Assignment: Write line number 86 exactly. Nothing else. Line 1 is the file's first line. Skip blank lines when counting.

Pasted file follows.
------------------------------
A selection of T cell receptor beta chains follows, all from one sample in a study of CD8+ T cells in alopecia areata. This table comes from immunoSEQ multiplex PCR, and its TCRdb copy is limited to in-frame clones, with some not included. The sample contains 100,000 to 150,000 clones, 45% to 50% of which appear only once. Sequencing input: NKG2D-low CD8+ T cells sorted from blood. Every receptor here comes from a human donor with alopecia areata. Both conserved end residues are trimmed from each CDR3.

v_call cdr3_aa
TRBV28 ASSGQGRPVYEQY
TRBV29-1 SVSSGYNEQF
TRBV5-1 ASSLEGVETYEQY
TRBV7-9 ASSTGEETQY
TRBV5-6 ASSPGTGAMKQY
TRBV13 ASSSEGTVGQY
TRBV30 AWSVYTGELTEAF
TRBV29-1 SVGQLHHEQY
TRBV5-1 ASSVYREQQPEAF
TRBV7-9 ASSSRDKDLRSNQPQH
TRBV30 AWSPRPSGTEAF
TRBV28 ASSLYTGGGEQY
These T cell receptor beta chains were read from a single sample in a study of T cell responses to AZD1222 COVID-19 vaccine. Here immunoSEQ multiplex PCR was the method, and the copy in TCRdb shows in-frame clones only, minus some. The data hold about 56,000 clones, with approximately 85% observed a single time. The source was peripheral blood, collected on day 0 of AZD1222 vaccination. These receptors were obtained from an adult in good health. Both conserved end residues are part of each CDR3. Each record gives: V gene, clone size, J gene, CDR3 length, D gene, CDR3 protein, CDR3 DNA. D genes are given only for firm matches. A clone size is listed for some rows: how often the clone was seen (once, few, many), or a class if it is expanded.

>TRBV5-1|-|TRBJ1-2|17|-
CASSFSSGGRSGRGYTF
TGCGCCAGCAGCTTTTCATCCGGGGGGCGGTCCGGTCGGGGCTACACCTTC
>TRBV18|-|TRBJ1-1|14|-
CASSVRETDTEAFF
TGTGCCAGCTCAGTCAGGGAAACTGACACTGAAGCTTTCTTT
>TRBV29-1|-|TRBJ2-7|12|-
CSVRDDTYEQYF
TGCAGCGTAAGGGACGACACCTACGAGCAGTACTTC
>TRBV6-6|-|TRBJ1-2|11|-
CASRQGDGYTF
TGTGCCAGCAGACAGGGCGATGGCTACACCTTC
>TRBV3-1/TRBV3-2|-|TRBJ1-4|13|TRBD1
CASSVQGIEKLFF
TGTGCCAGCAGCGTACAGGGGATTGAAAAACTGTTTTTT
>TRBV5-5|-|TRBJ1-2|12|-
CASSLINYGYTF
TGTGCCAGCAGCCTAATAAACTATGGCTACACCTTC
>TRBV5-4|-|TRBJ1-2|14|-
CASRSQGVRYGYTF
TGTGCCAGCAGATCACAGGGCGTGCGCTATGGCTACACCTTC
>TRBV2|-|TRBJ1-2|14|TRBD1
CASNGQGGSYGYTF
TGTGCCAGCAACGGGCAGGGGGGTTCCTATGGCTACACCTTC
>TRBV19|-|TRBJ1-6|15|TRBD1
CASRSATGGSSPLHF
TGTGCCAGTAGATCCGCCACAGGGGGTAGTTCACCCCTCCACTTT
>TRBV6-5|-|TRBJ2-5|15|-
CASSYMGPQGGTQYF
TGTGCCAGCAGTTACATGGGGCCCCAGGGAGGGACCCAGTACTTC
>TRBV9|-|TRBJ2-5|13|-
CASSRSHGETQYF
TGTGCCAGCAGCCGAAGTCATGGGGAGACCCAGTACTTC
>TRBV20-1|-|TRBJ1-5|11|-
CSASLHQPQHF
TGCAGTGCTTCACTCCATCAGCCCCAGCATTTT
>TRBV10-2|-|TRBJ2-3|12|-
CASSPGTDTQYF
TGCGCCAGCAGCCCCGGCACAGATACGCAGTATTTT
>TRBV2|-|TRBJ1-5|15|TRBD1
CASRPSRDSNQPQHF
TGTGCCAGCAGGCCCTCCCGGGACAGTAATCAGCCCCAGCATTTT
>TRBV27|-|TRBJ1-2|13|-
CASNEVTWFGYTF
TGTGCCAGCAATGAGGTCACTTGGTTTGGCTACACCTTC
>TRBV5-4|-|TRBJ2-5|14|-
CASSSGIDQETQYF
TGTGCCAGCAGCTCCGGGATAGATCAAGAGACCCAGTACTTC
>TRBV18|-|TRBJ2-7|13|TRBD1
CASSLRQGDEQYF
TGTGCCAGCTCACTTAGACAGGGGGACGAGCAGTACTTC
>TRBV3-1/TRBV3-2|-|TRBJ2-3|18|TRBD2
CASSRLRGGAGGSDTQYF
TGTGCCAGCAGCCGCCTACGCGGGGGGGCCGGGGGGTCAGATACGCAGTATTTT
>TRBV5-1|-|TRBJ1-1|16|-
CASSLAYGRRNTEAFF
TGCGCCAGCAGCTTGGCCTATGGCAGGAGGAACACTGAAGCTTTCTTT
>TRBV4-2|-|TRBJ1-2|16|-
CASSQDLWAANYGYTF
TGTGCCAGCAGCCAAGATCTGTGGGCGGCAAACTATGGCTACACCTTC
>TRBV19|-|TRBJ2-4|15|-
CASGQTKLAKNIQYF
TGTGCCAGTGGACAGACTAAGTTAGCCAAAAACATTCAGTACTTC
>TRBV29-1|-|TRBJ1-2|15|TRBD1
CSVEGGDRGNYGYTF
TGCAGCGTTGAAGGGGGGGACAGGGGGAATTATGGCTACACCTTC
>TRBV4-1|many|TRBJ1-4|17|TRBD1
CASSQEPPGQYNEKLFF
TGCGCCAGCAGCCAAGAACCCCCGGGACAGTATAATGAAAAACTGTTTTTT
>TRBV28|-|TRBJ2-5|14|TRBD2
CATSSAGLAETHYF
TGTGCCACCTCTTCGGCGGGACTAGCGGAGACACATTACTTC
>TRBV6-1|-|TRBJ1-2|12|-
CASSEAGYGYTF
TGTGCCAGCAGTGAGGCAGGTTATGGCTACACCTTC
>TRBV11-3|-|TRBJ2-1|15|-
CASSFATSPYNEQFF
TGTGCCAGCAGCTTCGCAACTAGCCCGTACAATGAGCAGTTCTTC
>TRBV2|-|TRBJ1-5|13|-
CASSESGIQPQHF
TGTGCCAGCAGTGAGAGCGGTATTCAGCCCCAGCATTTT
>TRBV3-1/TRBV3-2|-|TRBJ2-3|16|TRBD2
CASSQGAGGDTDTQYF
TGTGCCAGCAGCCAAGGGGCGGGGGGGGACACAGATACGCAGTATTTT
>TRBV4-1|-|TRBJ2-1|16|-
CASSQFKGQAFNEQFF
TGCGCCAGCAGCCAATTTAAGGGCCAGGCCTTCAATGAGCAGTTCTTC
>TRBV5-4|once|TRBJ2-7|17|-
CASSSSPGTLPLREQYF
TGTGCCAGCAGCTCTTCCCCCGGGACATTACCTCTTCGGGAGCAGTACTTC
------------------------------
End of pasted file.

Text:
CATSSAGLAETHYF